Thursday, August 6, 2009

Politics and Economic Rhetoric

Law professor James Huffman, in today's Oregonian complains about politicians' claims regarding stimulus spending. [Not available on-line apparently, how shocking is that?] And he has a point, the number that state representatives have been using for the $176 million state stimulus package, 3,236 is pretty indefensible. But somehow this complaint about ways that politicians put a spin on their policies (this, in itself, a startling revelation) morphed into claims that stimulus spending is bad economics. And that is an even worse rhetorical slight of hand.

There are really two main points to make here. The first is that you can't have it both ways. Yes, the $176 million is a drop in the bucket that is likely to have a minimal impact on the real unemployment rate in the state. But this also means that it is a drop in the bucket in terms of a drag on the state economy in the future. For a $160 billion economy, $176 million just 'aint gonna do much either way. So don't complain about inflated job numbers and then turn around and make inflated claims about damage to the economy. This is true with criticisms of stimulus. If government spending is so useless in terms of job creation than it is disingenuous to suggest that taxation is, on the other hand, completely devastating in terms of job destruction.

The second point is that the jobs numbers from the federal stimulus package are derived from economic theory and empirical evidence about the correlation between changes in GDP and changes in unemployment. There will never be a counter-factual to use for comparison, so we will never be certain just how the stimulus spending performed. What you have to do in these cases is use the best available knowledge and data to guide policy. The entire point of stimulus is to counteract the bad times by borrowing from and tempering the good times. And there is no rhetorical trick to the phrase 'jobs created and saved," it is simply a recognition that the jobs created are created in a time of massive job losses, so it is a clarification that we are not talking about additional job on top of the peak employment numbers.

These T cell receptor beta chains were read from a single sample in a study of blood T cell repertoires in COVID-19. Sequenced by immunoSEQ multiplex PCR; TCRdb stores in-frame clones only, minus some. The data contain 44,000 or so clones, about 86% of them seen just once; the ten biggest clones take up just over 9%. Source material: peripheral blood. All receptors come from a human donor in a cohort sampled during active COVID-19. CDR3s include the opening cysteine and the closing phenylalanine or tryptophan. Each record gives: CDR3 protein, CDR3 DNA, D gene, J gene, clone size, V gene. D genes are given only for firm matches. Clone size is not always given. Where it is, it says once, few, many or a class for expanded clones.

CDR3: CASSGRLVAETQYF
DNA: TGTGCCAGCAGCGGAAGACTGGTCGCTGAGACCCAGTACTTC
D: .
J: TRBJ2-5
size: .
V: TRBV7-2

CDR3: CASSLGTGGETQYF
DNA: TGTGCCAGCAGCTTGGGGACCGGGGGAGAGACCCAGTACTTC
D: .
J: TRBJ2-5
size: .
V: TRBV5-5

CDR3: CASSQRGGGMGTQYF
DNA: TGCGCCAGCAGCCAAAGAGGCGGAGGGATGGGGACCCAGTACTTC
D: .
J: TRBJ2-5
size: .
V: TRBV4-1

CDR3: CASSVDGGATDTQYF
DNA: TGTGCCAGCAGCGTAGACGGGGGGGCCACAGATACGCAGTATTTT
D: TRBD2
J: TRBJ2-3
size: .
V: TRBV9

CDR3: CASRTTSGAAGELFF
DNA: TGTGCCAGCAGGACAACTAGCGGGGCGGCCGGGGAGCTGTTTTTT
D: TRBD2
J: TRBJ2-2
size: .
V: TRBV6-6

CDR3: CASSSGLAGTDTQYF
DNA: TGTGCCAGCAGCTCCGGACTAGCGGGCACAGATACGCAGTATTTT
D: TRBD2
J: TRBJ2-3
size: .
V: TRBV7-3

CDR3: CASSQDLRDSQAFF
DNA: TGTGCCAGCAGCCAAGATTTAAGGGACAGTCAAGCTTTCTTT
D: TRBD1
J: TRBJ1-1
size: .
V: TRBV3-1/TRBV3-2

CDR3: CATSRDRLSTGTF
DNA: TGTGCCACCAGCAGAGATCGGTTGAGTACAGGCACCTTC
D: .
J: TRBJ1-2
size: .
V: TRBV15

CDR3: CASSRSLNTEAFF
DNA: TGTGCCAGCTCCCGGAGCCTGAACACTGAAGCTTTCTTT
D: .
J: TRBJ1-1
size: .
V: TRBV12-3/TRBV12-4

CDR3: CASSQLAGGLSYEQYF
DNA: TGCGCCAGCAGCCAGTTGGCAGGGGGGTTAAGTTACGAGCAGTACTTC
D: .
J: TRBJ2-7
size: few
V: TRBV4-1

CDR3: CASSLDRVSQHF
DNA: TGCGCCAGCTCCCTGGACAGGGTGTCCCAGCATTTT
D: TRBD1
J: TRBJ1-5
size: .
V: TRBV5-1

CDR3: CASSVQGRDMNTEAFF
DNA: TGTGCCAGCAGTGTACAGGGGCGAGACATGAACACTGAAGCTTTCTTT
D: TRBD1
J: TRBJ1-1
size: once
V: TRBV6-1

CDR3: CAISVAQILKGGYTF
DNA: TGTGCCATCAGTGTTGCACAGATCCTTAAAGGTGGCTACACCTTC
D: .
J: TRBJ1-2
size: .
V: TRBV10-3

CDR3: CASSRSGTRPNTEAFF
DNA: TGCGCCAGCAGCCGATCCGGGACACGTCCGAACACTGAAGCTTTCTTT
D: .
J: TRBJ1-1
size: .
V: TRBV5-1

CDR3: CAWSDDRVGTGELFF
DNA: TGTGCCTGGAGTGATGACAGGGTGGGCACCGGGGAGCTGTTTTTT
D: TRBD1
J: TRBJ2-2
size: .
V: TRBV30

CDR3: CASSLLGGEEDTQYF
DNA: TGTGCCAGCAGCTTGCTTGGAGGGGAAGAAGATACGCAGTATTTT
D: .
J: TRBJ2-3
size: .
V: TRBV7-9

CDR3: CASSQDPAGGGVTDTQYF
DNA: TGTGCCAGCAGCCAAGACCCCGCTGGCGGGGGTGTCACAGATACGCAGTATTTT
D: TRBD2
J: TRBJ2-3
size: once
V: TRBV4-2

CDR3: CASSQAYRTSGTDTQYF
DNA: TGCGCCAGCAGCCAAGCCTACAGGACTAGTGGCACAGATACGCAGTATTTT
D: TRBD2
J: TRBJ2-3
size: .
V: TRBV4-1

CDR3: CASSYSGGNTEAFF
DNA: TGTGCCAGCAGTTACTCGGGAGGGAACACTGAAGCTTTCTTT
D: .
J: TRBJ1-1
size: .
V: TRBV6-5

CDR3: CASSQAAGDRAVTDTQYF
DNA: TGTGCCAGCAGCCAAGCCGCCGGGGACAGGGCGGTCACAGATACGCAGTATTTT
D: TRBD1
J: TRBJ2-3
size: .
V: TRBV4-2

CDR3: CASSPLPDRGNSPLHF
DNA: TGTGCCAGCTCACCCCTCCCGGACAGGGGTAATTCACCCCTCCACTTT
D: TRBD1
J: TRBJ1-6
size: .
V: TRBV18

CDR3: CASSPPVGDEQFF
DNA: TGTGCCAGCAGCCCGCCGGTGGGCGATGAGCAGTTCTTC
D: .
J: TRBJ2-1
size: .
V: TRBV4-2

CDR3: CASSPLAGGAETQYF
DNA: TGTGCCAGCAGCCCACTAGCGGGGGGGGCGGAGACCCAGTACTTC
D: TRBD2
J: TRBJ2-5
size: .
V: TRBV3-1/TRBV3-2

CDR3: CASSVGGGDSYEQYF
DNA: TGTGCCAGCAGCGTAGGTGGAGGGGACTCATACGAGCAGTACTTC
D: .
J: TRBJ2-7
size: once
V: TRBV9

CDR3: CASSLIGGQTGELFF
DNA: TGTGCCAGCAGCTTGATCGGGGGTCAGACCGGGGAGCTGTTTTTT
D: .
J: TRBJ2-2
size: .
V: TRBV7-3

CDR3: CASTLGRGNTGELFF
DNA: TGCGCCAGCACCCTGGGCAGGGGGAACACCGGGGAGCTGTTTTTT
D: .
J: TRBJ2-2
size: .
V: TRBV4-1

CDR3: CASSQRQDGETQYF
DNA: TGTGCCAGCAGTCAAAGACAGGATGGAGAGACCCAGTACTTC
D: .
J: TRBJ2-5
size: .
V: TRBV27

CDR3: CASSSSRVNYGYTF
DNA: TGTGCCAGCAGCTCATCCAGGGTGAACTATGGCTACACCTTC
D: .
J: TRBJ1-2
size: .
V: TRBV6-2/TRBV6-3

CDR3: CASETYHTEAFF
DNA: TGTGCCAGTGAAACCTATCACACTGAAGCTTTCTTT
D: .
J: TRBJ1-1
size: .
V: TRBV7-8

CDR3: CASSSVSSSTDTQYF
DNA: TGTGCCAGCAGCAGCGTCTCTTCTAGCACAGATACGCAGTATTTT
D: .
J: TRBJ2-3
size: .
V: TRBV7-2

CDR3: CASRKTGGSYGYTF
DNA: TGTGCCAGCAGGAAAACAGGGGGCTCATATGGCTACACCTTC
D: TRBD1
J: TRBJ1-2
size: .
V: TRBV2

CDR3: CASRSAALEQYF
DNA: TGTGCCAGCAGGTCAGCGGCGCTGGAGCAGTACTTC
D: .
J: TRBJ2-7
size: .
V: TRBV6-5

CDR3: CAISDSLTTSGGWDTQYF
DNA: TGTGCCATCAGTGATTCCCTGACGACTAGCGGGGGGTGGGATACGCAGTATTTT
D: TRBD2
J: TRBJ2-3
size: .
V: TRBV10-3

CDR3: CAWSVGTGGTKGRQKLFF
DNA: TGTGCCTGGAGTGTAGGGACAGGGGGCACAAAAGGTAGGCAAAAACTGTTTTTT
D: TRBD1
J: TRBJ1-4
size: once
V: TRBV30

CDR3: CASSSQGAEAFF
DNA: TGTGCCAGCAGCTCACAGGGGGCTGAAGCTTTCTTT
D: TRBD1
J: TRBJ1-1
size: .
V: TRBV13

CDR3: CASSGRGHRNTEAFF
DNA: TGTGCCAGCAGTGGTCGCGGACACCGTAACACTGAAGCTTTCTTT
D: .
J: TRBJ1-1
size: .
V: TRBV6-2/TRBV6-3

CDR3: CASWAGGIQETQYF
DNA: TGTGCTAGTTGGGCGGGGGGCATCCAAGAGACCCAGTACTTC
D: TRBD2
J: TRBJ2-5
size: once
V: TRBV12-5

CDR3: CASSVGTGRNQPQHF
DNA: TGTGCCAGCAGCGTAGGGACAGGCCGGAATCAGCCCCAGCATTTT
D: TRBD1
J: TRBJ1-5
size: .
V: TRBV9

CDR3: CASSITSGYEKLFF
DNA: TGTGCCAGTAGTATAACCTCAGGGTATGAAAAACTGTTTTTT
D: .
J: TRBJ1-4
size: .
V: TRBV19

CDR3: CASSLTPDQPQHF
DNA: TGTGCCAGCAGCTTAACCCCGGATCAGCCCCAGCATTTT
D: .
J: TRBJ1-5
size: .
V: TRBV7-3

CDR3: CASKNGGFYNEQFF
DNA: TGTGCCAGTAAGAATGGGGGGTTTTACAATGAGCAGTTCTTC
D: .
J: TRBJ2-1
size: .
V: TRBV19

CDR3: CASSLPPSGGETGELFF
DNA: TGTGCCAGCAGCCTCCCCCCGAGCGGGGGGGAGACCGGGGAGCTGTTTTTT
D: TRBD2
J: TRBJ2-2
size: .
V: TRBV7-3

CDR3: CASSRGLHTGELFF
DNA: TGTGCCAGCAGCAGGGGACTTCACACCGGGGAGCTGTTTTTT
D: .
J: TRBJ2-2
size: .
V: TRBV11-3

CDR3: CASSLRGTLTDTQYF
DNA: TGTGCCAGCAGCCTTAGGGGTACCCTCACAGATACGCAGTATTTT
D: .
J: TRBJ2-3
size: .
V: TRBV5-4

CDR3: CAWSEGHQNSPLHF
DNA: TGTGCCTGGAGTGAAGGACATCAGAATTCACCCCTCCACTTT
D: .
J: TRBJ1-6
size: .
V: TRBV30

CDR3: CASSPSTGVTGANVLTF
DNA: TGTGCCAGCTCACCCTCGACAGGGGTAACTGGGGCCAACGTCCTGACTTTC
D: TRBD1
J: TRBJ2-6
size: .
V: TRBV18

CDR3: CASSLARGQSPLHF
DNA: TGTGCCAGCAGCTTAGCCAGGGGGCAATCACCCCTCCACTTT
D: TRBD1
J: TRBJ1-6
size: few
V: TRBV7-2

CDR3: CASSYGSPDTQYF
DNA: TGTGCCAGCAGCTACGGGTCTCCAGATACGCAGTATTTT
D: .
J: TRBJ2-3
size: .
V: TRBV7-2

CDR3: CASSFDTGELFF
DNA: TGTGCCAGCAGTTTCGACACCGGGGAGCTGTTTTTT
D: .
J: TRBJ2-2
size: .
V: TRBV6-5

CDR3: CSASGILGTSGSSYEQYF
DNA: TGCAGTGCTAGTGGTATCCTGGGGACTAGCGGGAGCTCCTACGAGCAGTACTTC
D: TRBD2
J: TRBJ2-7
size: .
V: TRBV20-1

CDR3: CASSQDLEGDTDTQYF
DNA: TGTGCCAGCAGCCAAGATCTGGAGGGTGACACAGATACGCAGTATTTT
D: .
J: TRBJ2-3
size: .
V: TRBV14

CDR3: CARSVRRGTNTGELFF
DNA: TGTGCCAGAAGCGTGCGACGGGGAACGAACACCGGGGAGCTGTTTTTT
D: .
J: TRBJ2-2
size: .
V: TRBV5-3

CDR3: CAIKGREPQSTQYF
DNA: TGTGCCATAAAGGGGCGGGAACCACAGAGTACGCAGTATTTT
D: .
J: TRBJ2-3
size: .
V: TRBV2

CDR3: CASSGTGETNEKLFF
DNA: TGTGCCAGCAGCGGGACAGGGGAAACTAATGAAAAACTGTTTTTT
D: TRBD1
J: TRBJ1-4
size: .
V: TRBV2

As as another side note on rhetorical malfeasance, Huffman suggests that the tax increases in Oregon are to finance the stimulus spending which is false. The tax increases are to counter fractionally the lost revenue that has resulted from the recession. Whether they are a good idea or not is a separate discussion

Huffman suggests that there is no escaping the economic wisdom of the political class - but the political class in Washington has surrounded itself with some of the very best economists in the world. We would be better off escaping the economic wisdom of the lawyer class.

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